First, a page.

Grace Jones disappeared from iconic album covers over rights issue
Because of “a question of rights, “some of pop superstar Grace Jones’ most famous album covers are missing from streaming platforms, especially her albums Nightclub (nineteen eighty one), Live my life (1982), Slave to the rhythm (1985) and Island life (1985). In place of each album art are simple cassette-format covers showing each disc’s track list on the left side and solid-colored squares on the right with plain text album titles, including colors are coordinated to match the colors of the original artwork.
The illustrations for each were made by photographer / fashion designer Jean-Paul Goude, who also made iconic photos for Citroën CX, Chanel, Zen perfume by Shiseido, Charlotte Gainsbourg’s 2017 record. Rest and Kim Kardashian’s Break the Internet photoshoot for Paper magazine. He also took other photos for Jones, many of which can be found in their photo book. Jungle fever. The only other album cover he made for her was from the 1980s. Warm faux leather, which is still present on streaming platforms even though it was released by the same label as the other four projects, Island Records.
Island Records’ statement to Fork confirmed that it was a “question of rights”, but did not go into details. No word has been released on how long Jones’ album art will be absent from streaming services including Spotify, Apple Music, Tidal and Amazon Music.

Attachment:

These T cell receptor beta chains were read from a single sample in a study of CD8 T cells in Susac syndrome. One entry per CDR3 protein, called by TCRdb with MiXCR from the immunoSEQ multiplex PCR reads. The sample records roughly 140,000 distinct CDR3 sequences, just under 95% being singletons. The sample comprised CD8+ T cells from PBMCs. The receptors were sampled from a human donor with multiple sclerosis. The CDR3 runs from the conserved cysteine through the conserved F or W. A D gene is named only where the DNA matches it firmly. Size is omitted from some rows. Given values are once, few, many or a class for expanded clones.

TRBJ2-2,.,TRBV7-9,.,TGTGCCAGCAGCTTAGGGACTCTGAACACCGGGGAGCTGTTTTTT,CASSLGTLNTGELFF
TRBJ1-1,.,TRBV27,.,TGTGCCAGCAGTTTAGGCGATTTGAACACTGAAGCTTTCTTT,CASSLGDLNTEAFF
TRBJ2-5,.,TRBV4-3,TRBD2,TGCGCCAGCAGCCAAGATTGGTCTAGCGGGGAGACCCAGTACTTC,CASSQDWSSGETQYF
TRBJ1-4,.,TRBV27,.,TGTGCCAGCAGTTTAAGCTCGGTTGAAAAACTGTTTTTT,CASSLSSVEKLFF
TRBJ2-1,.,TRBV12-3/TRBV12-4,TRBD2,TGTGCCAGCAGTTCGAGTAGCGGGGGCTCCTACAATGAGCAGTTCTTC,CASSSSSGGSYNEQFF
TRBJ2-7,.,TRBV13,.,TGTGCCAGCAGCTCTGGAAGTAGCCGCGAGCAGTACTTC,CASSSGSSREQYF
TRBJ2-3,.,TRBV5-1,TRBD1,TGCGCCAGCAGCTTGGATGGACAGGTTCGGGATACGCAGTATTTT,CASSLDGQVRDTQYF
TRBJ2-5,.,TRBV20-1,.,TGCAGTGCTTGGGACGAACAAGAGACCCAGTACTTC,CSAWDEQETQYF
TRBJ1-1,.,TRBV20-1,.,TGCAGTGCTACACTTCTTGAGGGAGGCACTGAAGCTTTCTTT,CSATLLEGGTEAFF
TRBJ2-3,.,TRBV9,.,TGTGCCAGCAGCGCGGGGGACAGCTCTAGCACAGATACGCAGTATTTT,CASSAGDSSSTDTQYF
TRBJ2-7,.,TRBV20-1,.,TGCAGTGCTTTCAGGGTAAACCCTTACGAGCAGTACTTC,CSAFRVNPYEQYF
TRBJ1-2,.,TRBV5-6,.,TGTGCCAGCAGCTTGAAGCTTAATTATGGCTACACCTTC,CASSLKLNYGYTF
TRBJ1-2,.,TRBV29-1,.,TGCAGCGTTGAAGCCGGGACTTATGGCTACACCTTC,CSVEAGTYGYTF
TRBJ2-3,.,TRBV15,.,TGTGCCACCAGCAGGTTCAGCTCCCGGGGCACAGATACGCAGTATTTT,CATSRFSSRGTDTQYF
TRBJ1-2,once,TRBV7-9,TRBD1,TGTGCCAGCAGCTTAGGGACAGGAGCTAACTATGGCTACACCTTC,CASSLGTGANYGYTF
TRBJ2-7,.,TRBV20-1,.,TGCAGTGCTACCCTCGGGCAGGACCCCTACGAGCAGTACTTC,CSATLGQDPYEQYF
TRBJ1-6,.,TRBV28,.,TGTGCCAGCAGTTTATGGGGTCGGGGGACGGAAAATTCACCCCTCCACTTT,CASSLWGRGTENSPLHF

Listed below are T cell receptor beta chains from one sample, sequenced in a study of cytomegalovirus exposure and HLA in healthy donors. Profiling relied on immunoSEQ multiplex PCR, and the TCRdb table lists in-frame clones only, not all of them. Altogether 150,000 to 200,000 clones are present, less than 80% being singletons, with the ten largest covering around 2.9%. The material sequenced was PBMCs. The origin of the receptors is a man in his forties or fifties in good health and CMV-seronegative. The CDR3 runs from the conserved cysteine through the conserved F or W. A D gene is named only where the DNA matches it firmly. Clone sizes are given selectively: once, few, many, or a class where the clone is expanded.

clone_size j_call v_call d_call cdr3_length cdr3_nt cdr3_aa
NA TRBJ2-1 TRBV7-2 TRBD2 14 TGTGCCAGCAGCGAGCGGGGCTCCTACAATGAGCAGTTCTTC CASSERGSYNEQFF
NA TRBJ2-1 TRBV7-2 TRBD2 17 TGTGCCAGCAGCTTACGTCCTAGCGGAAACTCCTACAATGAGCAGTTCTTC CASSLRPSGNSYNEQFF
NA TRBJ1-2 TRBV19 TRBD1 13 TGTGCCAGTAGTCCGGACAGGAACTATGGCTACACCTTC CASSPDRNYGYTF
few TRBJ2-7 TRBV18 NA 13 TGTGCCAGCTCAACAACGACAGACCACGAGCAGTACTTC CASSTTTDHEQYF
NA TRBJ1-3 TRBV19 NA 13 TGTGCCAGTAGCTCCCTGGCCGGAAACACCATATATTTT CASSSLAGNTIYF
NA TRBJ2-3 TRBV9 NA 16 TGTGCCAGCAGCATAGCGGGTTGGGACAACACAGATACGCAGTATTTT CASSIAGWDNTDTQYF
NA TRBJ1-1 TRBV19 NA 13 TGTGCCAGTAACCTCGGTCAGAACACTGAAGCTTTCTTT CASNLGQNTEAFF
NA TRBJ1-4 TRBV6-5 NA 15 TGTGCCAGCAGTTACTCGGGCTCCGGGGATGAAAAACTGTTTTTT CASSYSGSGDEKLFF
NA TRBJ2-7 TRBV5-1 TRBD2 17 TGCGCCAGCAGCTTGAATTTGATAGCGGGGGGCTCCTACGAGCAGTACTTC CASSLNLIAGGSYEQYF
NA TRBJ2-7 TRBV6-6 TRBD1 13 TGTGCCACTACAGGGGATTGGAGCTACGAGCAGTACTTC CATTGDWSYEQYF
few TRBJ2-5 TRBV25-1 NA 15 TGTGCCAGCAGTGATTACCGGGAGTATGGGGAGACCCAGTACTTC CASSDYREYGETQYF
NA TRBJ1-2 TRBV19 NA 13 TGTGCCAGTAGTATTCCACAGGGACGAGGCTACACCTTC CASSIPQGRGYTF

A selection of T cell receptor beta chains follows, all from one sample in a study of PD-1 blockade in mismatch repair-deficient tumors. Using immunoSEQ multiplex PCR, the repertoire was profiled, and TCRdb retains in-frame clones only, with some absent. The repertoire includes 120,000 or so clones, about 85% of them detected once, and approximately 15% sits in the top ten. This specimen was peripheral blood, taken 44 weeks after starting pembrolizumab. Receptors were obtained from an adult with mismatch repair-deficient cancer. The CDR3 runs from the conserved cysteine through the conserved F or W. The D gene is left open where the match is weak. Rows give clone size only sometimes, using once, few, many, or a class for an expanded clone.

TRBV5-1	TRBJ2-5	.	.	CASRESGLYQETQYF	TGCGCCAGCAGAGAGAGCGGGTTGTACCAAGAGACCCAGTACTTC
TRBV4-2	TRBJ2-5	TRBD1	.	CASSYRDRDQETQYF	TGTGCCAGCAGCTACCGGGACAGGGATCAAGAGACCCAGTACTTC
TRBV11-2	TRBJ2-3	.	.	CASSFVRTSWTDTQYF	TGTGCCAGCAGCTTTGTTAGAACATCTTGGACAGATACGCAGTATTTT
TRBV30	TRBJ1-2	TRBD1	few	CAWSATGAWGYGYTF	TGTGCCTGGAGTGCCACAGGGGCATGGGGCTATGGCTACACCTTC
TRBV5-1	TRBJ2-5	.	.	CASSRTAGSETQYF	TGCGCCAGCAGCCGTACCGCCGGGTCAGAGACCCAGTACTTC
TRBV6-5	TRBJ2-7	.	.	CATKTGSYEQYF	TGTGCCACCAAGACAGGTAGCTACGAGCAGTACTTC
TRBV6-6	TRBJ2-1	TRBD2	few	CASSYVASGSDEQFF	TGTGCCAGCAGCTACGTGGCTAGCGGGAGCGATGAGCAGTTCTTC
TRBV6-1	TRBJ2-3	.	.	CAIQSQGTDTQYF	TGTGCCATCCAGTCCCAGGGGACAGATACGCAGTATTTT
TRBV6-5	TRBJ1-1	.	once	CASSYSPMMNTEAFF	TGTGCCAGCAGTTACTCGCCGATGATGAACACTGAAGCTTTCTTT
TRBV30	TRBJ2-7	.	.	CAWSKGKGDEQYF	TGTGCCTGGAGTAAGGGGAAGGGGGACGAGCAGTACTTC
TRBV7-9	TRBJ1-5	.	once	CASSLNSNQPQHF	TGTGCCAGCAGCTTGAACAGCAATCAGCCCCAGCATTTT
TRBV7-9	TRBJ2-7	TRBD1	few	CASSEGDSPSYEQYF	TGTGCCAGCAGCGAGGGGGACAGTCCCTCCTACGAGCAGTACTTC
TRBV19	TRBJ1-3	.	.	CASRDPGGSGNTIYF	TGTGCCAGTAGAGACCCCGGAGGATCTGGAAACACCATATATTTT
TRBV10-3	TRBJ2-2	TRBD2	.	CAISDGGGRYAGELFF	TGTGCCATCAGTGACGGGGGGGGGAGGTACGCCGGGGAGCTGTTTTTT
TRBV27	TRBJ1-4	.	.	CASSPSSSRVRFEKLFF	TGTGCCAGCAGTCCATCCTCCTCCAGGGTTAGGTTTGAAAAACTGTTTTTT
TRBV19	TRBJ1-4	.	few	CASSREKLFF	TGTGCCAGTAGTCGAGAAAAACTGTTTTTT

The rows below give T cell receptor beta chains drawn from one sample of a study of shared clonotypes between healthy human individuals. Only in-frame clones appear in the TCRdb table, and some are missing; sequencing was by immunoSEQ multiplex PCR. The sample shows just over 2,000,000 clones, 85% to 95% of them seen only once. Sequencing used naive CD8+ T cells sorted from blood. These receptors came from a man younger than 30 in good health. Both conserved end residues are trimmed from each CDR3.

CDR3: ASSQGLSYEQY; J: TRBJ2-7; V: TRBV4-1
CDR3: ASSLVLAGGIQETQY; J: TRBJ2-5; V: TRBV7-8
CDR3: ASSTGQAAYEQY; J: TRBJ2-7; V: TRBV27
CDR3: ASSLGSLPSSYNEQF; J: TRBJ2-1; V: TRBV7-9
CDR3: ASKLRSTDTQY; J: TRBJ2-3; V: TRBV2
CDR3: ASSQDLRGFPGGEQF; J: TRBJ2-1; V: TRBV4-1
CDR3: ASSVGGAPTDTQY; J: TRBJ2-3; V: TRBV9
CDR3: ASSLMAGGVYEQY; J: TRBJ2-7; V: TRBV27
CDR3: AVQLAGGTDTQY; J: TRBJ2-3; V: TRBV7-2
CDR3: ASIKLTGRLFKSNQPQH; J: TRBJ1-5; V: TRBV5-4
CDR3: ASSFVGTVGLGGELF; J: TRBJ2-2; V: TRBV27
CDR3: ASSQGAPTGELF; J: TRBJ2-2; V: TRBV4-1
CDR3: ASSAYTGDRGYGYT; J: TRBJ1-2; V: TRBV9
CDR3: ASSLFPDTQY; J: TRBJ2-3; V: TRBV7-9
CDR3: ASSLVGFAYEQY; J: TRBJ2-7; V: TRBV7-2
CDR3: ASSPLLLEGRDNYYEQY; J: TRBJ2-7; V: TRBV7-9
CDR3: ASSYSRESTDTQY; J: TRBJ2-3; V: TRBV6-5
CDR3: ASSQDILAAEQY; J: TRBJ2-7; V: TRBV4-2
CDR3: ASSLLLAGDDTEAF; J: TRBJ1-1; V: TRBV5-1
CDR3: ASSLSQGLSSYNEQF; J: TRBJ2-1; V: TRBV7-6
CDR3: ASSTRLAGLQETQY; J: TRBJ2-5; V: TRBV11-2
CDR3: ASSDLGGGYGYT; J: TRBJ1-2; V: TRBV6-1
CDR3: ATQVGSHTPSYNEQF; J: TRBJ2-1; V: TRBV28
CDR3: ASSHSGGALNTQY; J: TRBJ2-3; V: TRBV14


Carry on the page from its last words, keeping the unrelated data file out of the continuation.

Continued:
Did Grace Jones lose the rights to Jean-Paul Goude’s artwork on her own album covers ?! pic.twitter.com/WWBpdTOgHA
– badgalriedy (@jackriedy) June 29, 2021
Jones began her career as a model before entering the disco scene in the mid-1970s. She rose to fame with her 1977 disco version of “La vie en rose” before incorporating new-wave elements. , dub and synth-funk in his music throughout his career in the 80s, cementing itself as a household name. .
The albums with missing covers are not emblematic of Goude’s art alone. They are all some of Jones’ most popular albums, especially Nightclub, which features hits like “Pull Up to the Bumper” and “I’ve Seen That Face Before (Libertango”. Live my life also had great success with My jamaican guy and Slave to the rhythm had its title song. Island life is a compilation of singles, and therefore a compilation of the “greatest hits” in a way, albeit with singles editions of the tracks.